As a budding filmmaker myself, the first thing that struck me about this film was its sense of beauty and detail. Kurt Vonnegut said: 'The main objective of artists is to make fellow human beings appreciate being alive at least a bit more.", and when I gaze at these dirty, commoplace streets and signs that I never once batted an eye against while I was living there, I am genuinely delighted by the way Longley treats them, with care and beauty, it makes you feel significant to have been part of it. Director James Longley certainly has an eye for detail, and this documentary is chock-full of emphasis on poetic scenery, rather than becoming one of those docus whose most important objective is facts, often using people as nothing more than talking heasd, this documentary addresses a very important problem in the current coverage of Iraqi war: personalization of the Iraqis, something which have baffled and annoyed me for quite some time, the world must know that those "10 people killed" who appear everyday on the newsticker were once living, breathing humans who had stories, mothers, daughters, ambitions and dreams behind them. We are humans in as much as you are.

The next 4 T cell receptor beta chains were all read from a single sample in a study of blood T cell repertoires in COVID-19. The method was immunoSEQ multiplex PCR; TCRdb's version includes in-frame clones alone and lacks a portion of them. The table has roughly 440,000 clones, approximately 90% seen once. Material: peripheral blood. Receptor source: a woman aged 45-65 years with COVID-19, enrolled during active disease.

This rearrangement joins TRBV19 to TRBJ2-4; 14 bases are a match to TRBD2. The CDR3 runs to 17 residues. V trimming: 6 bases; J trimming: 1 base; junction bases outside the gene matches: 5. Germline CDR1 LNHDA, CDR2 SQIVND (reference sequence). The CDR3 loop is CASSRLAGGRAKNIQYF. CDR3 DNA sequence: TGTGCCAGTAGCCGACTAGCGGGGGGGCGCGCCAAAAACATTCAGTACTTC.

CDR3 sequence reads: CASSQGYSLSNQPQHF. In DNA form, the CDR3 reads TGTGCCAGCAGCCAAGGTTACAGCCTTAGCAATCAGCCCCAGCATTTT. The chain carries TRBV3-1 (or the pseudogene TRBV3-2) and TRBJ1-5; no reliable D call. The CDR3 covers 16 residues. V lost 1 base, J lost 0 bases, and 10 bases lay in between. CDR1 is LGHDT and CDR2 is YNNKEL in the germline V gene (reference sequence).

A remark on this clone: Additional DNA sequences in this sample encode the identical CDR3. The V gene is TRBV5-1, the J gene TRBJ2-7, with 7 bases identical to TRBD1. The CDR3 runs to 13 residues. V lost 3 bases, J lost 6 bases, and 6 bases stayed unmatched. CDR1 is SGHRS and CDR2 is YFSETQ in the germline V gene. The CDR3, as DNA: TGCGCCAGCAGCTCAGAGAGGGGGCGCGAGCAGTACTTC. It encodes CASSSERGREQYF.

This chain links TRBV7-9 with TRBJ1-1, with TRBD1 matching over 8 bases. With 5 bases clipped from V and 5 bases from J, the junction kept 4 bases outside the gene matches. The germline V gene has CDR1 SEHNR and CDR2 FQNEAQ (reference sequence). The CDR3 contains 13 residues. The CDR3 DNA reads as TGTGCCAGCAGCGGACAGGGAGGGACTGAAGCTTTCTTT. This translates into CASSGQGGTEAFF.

The documentary starts in Baghdad, in a ghetto area near Sheikh Abdul-Kadir al-Gilani, an important Sunni shrine, it follows 11-year-old Mohammed, a fatherless boy who works as a shop assistant in a dirty car-repair shop. His story is nothing special, as he treks around the few places which form his environment: his school, shop and home, but it is also the most fascinating part of the documentary. Before I watched the documentary, I read James Langely saying on his website that Mohammed was chosen partly because he had a 'Dickensian' quality about him. I was skeptical about this, but the description doesn't do justice enough to Mohammed. This unlikely hero, a thin, dirty, downtrodden existence whose most striking feature are unescapable eyes - forever locked in a state of inner sadness that greatly expresses what his broken, three-word sentences cannot. Mohammed is a convenient and true allegory for the way most Iraqis feel. The relationship he shares with the shopowner, who sometimes cuddles him but often hits and curses him, is realistic and emotional, and is a great deal more interesting than the later alcohol raid alongside Mahdi's army milita, for example.